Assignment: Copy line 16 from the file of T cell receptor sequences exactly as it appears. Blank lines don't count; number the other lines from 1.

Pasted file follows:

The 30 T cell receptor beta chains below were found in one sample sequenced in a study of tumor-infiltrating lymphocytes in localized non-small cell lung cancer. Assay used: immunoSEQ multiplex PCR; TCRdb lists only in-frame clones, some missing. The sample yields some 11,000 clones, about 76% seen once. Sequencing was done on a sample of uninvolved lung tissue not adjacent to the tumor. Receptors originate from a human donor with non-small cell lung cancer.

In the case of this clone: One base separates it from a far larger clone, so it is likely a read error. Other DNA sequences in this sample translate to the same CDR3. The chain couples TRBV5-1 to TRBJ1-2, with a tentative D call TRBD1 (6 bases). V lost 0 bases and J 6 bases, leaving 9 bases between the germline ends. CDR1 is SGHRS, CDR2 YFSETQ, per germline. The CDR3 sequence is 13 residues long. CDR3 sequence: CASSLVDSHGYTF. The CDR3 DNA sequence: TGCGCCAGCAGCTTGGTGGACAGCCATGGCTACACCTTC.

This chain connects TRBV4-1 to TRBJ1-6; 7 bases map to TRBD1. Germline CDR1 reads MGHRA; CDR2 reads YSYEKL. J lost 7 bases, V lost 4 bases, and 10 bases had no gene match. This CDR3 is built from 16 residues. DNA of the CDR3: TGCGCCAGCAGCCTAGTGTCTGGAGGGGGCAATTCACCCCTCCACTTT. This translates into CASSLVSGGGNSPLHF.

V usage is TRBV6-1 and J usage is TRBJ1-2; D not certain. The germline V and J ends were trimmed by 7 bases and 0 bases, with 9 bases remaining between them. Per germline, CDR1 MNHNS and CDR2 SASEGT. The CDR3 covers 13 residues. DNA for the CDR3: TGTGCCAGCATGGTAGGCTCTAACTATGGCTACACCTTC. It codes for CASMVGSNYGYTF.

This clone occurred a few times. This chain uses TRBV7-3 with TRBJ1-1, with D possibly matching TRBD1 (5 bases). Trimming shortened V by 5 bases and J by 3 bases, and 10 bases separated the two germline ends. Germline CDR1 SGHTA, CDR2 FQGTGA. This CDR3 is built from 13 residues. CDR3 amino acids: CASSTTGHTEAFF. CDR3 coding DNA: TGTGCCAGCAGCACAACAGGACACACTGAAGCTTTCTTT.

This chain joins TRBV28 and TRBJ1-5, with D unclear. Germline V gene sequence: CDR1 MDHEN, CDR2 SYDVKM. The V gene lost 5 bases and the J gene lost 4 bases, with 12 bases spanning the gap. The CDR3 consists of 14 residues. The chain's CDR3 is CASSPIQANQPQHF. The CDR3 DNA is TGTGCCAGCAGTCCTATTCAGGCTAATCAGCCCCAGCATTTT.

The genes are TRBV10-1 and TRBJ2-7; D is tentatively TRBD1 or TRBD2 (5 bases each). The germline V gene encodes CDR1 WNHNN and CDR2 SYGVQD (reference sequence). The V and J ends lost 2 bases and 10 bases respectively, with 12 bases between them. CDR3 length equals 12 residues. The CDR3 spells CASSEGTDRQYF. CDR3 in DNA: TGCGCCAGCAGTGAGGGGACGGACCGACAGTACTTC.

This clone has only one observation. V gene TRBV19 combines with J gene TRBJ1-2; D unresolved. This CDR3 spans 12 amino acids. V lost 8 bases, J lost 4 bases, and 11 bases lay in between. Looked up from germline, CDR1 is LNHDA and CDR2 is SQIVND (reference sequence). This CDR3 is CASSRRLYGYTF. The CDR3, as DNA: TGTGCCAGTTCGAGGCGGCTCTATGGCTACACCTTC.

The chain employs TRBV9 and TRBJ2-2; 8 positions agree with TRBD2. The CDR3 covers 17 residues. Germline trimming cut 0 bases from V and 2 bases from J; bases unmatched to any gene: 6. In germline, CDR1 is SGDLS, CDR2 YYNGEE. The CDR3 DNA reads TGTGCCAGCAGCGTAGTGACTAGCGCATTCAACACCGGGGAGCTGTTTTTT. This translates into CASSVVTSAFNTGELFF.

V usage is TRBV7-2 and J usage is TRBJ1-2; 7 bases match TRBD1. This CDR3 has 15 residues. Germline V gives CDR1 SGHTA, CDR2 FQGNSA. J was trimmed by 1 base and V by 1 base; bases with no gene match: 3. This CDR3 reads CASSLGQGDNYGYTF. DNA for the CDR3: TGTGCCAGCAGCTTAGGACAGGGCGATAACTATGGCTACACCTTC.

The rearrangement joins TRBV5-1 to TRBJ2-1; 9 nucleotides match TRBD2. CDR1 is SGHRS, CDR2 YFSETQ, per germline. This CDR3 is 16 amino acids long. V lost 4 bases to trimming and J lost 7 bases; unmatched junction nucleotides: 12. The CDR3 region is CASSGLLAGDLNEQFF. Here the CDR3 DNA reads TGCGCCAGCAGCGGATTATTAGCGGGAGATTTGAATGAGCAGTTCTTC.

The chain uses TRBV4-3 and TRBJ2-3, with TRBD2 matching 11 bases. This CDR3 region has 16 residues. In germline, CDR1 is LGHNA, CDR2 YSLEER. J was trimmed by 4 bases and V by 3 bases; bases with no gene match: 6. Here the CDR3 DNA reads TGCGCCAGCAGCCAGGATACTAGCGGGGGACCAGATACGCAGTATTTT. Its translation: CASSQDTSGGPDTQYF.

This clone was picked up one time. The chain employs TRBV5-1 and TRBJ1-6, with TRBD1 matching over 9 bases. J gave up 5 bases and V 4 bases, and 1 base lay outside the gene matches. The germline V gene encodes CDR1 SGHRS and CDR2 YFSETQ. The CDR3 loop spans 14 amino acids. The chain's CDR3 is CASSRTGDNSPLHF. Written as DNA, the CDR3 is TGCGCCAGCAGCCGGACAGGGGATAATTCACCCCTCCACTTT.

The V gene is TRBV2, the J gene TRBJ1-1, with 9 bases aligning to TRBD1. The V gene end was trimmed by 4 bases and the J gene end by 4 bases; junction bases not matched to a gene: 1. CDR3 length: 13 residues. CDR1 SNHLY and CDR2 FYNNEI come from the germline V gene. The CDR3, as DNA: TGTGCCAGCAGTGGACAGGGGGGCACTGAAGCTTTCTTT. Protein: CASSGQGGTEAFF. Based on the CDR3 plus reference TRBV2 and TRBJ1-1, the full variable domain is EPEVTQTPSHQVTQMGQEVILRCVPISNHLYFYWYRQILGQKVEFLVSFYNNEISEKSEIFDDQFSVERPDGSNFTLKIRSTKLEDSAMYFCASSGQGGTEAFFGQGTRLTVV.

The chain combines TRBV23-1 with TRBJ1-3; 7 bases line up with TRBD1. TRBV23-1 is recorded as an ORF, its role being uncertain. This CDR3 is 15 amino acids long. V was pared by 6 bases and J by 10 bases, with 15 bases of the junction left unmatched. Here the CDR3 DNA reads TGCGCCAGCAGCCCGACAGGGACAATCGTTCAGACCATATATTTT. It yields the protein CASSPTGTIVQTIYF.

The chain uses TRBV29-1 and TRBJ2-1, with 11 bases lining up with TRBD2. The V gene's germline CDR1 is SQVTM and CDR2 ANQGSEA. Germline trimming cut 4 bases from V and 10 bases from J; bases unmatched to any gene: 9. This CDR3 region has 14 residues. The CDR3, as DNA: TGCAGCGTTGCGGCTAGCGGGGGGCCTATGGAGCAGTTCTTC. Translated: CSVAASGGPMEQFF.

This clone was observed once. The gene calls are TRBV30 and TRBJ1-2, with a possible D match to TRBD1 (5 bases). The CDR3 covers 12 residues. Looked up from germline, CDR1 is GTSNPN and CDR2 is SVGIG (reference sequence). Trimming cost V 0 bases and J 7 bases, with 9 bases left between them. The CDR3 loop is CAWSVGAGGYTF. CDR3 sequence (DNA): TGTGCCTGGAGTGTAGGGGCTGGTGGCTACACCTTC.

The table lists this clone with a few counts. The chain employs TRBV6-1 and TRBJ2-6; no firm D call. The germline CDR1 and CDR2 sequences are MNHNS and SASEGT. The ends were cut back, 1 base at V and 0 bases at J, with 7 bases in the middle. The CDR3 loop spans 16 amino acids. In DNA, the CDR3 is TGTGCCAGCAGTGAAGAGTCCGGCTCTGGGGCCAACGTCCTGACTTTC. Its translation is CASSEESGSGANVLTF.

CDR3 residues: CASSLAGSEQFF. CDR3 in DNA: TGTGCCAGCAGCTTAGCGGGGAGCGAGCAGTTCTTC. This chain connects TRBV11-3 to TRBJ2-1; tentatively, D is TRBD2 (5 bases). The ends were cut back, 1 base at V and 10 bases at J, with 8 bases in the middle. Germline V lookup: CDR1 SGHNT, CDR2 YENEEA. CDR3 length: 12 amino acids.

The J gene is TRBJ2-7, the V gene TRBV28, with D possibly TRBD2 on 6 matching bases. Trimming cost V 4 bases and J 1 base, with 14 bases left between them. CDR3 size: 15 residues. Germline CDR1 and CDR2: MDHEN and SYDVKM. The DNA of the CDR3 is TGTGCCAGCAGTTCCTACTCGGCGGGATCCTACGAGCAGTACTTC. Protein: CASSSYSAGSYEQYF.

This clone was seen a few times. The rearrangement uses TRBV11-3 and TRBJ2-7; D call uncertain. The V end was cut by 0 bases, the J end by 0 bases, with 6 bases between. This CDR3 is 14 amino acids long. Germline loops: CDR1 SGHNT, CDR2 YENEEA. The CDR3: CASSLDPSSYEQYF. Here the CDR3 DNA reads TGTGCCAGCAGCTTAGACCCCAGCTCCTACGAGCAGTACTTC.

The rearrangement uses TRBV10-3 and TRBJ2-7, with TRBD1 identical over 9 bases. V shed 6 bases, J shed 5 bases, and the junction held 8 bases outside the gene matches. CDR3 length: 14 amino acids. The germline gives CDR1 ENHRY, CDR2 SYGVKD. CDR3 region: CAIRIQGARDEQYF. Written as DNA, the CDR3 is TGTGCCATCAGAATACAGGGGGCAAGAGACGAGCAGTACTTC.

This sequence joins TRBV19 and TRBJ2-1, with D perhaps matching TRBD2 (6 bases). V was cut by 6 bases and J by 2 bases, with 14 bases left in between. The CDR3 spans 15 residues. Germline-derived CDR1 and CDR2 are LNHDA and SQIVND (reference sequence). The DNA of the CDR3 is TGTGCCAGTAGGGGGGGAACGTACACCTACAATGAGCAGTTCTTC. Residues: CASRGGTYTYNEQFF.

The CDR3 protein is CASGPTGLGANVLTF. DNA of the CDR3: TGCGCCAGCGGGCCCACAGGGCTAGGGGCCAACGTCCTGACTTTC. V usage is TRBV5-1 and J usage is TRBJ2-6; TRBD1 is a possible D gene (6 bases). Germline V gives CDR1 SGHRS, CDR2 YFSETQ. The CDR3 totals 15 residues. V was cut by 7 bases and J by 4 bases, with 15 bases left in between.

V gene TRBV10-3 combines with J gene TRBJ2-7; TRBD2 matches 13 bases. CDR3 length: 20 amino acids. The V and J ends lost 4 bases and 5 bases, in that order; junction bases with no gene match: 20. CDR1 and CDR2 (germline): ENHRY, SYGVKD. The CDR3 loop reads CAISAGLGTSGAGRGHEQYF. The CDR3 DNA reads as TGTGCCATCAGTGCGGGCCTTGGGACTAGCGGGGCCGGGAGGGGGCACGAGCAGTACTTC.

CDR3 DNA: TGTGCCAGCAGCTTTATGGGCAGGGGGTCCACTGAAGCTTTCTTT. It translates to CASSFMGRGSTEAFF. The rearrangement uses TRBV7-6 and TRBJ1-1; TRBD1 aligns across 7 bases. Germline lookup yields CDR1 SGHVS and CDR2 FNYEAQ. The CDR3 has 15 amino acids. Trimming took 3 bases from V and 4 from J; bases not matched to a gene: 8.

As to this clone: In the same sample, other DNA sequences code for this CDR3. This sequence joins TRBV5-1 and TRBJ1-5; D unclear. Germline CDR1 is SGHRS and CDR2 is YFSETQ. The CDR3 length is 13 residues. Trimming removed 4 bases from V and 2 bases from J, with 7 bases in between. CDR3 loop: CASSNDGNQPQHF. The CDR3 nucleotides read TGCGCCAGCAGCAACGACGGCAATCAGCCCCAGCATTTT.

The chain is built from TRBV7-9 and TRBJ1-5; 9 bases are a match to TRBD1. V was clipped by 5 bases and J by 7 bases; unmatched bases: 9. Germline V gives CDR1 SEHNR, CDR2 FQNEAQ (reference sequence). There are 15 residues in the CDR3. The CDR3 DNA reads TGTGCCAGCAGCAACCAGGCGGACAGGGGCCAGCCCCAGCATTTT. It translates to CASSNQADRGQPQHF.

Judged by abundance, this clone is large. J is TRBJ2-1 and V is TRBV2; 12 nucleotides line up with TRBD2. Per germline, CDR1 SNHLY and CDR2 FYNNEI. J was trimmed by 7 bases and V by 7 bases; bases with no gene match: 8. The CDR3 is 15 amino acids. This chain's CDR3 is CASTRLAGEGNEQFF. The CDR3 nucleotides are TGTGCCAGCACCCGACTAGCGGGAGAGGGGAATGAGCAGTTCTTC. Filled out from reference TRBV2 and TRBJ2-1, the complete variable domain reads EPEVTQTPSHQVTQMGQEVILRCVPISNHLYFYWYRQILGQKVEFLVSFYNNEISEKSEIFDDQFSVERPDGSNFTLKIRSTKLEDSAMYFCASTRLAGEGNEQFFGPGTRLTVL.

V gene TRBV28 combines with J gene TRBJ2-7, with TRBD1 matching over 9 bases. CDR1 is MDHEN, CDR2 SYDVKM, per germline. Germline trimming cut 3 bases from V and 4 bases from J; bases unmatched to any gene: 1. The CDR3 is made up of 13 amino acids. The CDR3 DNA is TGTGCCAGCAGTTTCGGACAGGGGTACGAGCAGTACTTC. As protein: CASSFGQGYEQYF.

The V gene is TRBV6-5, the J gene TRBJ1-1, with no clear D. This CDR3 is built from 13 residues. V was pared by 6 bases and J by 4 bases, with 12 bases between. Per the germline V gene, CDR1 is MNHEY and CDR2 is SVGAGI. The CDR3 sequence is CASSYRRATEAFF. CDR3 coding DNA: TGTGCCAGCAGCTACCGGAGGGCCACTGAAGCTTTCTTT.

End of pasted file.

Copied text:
The chain uses TRBV29-1 and TRBJ2-1, with 11 bases lining up with TRBD2. The V gene's germline CDR1 is SQVTM and CDR2 ANQGSEA. Germline trimming cut 4 bases from V and 10 bases from J; bases unmatched to any gene: 9. This CDR3 region has 14 residues. The CDR3, as DNA: TGCAGCGTTGCGGCTAGCGGGGGGCCTATGGAGCAGTTCTTC. Translated: CSVAASGGPMEQFF.